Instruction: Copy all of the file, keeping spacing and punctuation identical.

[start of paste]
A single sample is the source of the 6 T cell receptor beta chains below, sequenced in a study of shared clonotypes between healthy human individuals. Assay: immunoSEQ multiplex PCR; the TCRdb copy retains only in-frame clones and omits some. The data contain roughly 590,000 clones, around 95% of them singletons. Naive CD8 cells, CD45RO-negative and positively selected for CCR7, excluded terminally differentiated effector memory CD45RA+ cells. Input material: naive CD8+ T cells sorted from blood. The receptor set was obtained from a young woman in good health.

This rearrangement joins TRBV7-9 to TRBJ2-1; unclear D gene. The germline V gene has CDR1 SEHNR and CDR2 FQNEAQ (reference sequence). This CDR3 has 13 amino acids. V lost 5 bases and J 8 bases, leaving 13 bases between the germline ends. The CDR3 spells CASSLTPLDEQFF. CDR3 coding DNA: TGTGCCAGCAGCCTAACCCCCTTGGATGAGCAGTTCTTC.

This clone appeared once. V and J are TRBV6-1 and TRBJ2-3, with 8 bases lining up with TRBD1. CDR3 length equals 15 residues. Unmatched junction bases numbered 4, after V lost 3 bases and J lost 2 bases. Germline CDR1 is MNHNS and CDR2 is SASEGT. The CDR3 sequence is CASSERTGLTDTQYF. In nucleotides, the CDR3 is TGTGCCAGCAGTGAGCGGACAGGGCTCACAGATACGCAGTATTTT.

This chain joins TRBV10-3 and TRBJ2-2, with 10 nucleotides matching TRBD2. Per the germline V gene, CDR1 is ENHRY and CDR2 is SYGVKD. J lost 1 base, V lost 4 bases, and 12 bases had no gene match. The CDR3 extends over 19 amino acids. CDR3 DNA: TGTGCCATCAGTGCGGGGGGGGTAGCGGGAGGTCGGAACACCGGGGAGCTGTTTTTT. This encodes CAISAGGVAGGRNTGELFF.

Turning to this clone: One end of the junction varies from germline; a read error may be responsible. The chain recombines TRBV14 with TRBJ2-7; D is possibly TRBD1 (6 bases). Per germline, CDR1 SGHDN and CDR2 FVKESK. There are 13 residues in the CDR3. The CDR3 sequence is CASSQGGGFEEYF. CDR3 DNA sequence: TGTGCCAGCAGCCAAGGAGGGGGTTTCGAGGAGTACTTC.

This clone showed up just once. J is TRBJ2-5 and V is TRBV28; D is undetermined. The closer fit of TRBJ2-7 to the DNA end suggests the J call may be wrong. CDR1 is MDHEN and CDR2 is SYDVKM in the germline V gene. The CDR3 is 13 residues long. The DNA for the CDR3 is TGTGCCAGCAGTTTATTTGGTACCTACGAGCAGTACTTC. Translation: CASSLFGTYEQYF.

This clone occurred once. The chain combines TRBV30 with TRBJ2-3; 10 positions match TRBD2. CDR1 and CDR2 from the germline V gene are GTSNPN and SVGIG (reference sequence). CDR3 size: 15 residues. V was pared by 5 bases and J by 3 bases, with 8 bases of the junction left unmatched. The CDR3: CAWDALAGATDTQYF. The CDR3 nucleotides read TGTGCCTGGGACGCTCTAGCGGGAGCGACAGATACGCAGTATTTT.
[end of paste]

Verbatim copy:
A single sample is the source of the 6 T cell receptor beta chains below, sequenced in a study of shared clonotypes between healthy human individuals. Assay: immunoSEQ multiplex PCR; the TCRdb copy retains only in-frame clones and omits some. The data contain roughly 590,000 clones, around 95% of them singletons. Naive CD8 cells, CD45RO-negative and positively selected for CCR7, excluded terminally differentiated effector memory CD45RA+ cells. Input material: naive CD8+ T cells sorted from blood. The receptor set was obtained from a young woman in good health.

This rearrangement joins TRBV7-9 to TRBJ2-1; unclear D gene. The germline V gene has CDR1 SEHNR and CDR2 FQNEAQ (reference sequence). This CDR3 has 13 amino acids. V lost 5 bases and J 8 bases, leaving 13 bases between the germline ends. The CDR3 spells CASSLTPLDEQFF. CDR3 coding DNA: TGTGCCAGCAGCCTAACCCCCTTGGATGAGCAGTTCTTC.

This clone appeared once. V and J are TRBV6-1 and TRBJ2-3, with 8 bases lining up with TRBD1. CDR3 length equals 15 residues. Unmatched junction bases numbered 4, after V lost 3 bases and J lost 2 bases. Germline CDR1 is MNHNS and CDR2 is SASEGT. The CDR3 sequence is CASSERTGLTDTQYF. In nucleotides, the CDR3 is TGTGCCAGCAGTGAGCGGACAGGGCTCACAGATACGCAGTATTTT.

This chain joins TRBV10-3 and TRBJ2-2, with 10 nucleotides matching TRBD2. Per the germline V gene, CDR1 is ENHRY and CDR2 is SYGVKD. J lost 1 base, V lost 4 bases, and 12 bases had no gene match. The CDR3 extends over 19 amino acids. CDR3 DNA: TGTGCCATCAGTGCGGGGGGGGTAGCGGGAGGTCGGAACACCGGGGAGCTGTTTTTT. This encodes CAISAGGVAGGRNTGELFF.

Turning to this clone: One end of the junction varies from germline; a read error may be responsible. The chain recombines TRBV14 with TRBJ2-7; D is possibly TRBD1 (6 bases). Per germline, CDR1 SGHDN and CDR2 FVKESK. There are 13 residues in the CDR3. The CDR3 sequence is CASSQGGGFEEYF. CDR3 DNA sequence: TGTGCCAGCAGCCAAGGAGGGGGTTTCGAGGAGTACTTC.

This clone showed up just once. J is TRBJ2-5 and V is TRBV28; D is undetermined. The closer fit of TRBJ2-7 to the DNA end suggests the J call may be wrong. CDR1 is MDHEN and CDR2 is SYDVKM in the germline V gene. The CDR3 is 13 residues long. The DNA for the CDR3 is TGTGCCAGCAGTTTATTTGGTACCTACGAGCAGTACTTC. Translation: CASSLFGTYEQYF.

This clone occurred once. The chain combines TRBV30 with TRBJ2-3; 10 positions match TRBD2. CDR1 and CDR2 from the germline V gene are GTSNPN and SVGIG (reference sequence). CDR3 size: 15 residues. V was pared by 5 bases and J by 3 bases, with 8 bases of the junction left unmatched. The CDR3: CAWDALAGATDTQYF. The CDR3 nucleotides read TGTGCCTGGGACGCTCTAGCGGGAGCGACAGATACGCAGTATTTT.